Life is an adventure.

Friday, August 6, 2010

I have a confession to make, I am addicted to reality TV. I know, big shocker, so is the rest of the world. My addiction to The Biggest Loser hit an all time low when I found out Kristin Steede from season seven lived in my town. When I found out she lived one block away from my closest friend I did what any (not so) rational person would do, I stalked her. I stalked her Facebook, her Twitter, her blog, I drove by her house and I told everyone I knew where Kristin Steede lived. It got so bad my six year old knew when I was doing a drive by and would say, "There's the biggest loser house." I even almost ran her over while hitting the Panera drive-thru. For the record, this was an accidental meeting. I didn't follow her to Panera nor did I plan to run her over. Like most things in my life, my obsession didn't last long. Lucky for her I've lost interest.

My addiction, obsession, infatuation, call it what you will, has turned to a first-rate show on the History channel called American Pickers. Mike Wolfe and Frank Fritz drive all over the country looking for treasure in other people's trash. They drive around looking for houses with junk in the yards, broken down cars in the driveway and anything rusty that looks like it might be worth some cash. I absolutely love it!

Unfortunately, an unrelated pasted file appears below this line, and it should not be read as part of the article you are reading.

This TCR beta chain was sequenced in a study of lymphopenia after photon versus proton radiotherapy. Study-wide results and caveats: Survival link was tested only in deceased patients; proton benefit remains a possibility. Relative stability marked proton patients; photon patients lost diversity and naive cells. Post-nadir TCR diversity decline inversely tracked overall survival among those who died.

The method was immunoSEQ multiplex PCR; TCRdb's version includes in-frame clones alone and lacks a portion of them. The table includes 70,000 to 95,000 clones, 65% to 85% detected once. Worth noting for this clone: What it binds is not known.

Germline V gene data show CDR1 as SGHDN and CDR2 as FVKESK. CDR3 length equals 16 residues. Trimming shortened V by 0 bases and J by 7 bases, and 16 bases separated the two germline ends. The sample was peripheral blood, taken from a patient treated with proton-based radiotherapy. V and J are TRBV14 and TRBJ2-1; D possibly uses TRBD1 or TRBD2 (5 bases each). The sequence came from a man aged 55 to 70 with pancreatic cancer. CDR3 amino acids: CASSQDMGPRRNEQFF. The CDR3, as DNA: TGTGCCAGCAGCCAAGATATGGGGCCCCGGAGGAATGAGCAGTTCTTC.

The guys and their shop, Antique Archeology, are located in LeClaire, IA which is only 20 minutes down the river from where I grew up. We were back home the second week of July and I knew I had to get to the shop and meet these guys. I called them, I left messages, I sent Tweets, I sent emails...ARE YOU IN TOWN? I NEED TO COME TO YOUR SHOP AND SEE YOU. WHY WON'T YOU TALK TO ME??!?? I got no response. (I'm pathetic, I know this, you don't need to tell me.) When Mike Wolfe posted on his Twitter he was going to the shop early I loaded up my kids and my dad and we headed to LeClaire.

We watch the show as a family, so my kids were just as excited as I was to be standing outside the shop. I found these really cool wire baskets that looked like they came from an old swimming pool locker room. The chick at the cash register said they weren't for sale, but I haggled with Mike Wolfe and got one for $20. I even managed to snag an autograph.

I was so excited to be there and to be meeting these people we watch on TV I think I checked my brains at the door. I had a conversation with Danielle, one of the girls on the show, and sounded like a complete idiot. I babbled on and on about how much we love the show and my grandma collects antiques and blah, blah, blah. She very graciously nodded her head like she was interested. I think I saw her throw me an eye roll or two.